Researchers and practitioners are invited to submit on or before September 27, 2022, a chapter proposal of 1,000 to 2,000 words clearly explaining the mission and concerns of his or her proposed chapter. Authors will be notified by September 29, 2022 about the status of their proposals and sent chapter guidelines. Full chapters are expected to be submitted by November 10, 2022, and all interested authors must consult the guidelines for manuscript submissions at https://www.igi-global.com/publish/contributor-resources/before-you-write/ prior to submission. All submitted chapters will be reviewed on a double-blind review basis. Contributors may also be requested to serve as reviewers for this project.
Note: There are no submission or acceptance fees for manuscripts submitted to this book publication, The COVID-19 Pandemic and the Digitalization of Diplomacy. All manuscripts are accepted based on a double-blind peer review editorial process.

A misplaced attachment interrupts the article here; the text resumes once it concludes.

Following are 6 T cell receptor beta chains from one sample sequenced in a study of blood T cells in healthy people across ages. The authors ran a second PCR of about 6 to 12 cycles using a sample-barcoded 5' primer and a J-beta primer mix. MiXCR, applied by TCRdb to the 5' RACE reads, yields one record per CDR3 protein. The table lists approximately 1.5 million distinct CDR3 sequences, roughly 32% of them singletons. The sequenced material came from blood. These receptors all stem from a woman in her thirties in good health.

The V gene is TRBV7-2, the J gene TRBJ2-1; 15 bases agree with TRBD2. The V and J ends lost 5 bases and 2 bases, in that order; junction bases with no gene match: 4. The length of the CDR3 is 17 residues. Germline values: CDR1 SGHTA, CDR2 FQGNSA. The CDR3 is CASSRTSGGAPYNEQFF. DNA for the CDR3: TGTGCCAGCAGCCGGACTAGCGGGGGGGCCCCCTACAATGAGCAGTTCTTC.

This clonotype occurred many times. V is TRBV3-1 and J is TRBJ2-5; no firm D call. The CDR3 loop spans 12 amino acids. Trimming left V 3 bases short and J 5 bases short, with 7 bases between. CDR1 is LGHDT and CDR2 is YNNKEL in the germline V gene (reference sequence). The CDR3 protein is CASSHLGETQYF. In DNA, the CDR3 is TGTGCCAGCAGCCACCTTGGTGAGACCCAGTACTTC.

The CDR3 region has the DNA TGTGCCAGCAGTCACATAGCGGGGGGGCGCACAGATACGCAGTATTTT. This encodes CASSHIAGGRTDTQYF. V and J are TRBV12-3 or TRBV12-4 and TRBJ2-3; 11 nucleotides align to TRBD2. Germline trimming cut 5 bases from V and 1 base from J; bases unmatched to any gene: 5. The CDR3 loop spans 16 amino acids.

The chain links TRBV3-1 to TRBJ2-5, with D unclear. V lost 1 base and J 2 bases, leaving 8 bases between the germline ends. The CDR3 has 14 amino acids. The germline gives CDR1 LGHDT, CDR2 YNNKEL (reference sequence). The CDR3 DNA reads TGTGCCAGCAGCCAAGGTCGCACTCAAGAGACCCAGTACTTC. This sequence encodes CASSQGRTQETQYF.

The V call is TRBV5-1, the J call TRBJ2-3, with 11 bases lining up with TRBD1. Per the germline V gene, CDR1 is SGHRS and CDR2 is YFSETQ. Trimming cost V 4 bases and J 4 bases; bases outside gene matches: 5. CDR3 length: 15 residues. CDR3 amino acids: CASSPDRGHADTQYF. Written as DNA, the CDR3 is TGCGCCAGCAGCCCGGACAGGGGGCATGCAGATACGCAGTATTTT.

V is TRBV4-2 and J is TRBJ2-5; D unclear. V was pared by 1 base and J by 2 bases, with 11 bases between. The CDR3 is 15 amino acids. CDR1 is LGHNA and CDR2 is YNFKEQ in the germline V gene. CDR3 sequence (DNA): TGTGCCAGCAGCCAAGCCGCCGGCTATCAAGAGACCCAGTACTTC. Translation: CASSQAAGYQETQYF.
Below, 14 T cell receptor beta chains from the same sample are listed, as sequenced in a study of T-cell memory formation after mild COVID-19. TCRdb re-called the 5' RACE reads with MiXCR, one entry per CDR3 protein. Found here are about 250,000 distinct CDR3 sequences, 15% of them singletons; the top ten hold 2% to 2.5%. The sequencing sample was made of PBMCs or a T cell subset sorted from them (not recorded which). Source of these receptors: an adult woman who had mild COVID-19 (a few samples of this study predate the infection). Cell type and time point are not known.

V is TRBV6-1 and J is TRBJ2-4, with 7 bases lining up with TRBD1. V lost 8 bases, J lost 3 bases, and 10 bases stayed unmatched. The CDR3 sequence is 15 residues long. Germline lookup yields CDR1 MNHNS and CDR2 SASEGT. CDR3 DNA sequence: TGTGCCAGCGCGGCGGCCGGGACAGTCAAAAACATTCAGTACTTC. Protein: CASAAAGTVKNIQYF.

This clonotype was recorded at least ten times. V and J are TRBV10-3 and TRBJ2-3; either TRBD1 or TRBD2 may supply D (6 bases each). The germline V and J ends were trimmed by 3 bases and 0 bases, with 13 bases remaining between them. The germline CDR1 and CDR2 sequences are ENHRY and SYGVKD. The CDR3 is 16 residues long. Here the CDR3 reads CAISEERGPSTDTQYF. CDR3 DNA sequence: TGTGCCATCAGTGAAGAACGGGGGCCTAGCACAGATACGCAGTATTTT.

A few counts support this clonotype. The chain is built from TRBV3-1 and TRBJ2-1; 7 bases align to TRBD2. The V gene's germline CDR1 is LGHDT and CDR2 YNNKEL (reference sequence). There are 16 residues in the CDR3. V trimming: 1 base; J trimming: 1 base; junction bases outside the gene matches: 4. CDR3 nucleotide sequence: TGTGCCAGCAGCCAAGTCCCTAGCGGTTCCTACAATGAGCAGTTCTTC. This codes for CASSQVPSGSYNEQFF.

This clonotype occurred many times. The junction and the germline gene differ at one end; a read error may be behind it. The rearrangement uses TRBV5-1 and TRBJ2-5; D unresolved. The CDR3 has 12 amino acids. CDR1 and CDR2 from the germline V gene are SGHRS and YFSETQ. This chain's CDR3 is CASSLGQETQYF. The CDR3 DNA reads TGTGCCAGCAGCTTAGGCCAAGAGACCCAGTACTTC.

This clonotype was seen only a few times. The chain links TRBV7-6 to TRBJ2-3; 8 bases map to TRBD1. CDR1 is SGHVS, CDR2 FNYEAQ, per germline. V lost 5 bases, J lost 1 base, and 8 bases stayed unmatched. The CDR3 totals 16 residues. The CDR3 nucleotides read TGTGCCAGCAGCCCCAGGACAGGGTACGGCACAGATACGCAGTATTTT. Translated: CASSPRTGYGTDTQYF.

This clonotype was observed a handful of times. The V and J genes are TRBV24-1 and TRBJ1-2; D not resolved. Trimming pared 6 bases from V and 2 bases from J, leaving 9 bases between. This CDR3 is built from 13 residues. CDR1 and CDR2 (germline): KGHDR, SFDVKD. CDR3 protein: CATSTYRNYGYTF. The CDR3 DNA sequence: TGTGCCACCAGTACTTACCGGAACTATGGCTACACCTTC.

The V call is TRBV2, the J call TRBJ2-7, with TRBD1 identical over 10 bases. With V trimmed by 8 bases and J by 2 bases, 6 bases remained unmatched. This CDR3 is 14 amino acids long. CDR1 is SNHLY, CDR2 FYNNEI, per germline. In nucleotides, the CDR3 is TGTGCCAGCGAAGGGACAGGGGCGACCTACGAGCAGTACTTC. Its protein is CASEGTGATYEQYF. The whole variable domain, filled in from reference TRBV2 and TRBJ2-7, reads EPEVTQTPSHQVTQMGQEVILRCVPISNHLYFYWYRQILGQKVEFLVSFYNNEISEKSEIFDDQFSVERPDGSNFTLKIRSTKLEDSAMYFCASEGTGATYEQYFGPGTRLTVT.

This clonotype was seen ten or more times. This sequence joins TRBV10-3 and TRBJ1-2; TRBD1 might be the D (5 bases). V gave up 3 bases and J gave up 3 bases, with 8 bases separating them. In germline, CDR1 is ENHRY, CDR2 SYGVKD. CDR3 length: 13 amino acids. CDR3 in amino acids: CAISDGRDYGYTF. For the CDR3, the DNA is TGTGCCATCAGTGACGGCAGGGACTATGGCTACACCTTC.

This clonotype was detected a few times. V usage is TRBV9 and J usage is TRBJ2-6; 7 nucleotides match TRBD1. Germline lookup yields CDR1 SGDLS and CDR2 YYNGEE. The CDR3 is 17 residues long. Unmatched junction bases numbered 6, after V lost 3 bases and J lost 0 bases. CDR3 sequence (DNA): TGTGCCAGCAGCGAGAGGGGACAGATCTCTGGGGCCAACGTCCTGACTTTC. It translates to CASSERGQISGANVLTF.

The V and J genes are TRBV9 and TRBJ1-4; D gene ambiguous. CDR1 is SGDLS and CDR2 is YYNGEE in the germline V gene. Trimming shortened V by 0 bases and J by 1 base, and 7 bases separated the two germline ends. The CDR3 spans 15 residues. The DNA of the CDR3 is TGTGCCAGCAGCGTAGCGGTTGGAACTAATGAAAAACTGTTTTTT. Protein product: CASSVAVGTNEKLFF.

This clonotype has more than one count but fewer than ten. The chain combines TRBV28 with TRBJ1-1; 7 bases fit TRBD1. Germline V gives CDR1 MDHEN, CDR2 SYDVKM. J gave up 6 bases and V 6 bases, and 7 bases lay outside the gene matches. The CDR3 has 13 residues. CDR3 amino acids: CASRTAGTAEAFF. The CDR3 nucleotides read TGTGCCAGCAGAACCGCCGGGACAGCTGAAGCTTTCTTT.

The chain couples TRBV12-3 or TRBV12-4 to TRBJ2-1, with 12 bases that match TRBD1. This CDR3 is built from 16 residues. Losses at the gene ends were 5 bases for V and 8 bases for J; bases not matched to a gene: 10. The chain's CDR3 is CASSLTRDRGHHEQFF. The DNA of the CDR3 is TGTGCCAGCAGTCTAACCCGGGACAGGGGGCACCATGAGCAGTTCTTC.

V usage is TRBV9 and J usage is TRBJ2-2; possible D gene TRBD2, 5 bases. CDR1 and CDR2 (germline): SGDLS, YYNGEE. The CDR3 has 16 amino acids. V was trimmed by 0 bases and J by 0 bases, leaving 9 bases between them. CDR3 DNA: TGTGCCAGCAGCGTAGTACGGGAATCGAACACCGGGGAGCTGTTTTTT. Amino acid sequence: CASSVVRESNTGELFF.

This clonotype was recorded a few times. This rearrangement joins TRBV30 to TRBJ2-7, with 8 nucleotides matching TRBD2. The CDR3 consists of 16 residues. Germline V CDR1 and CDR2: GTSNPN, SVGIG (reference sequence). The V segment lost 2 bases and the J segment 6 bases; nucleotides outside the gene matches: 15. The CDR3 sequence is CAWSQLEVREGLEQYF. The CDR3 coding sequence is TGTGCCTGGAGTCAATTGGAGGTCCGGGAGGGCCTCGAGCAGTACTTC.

All proposals should be submitted through the eEditorial Discovery® online submission manager.
This book is scheduled to be published by IGI Global (formerly Idea Group Inc.), an international academic publisher of the "Information Science Reference" (formerly Idea Group Reference), "Medical Information Science Reference," "Business Science Reference," and "Engineering Science Reference" imprints. IGI Global specializes in publishing reference books, scholarly journals, and electronic databases featuring academic research on a variety of innovative topic areas including, but not limited to, education, social science, medicine and healthcare, business and management, information science and technology, engineering, public administration, library and information science, media and communication studies, and environmental science. For additional information regarding the publisher, please visit https://www.igi-global.com. This publication is anticipated to be released in 2023.
September 27, 2022: Proposal Submission Deadline
September 29, 2022: Notification of Acceptance
November 10, 2022: Full Chapter Submission
Dr. Floribert Patrick C. Endong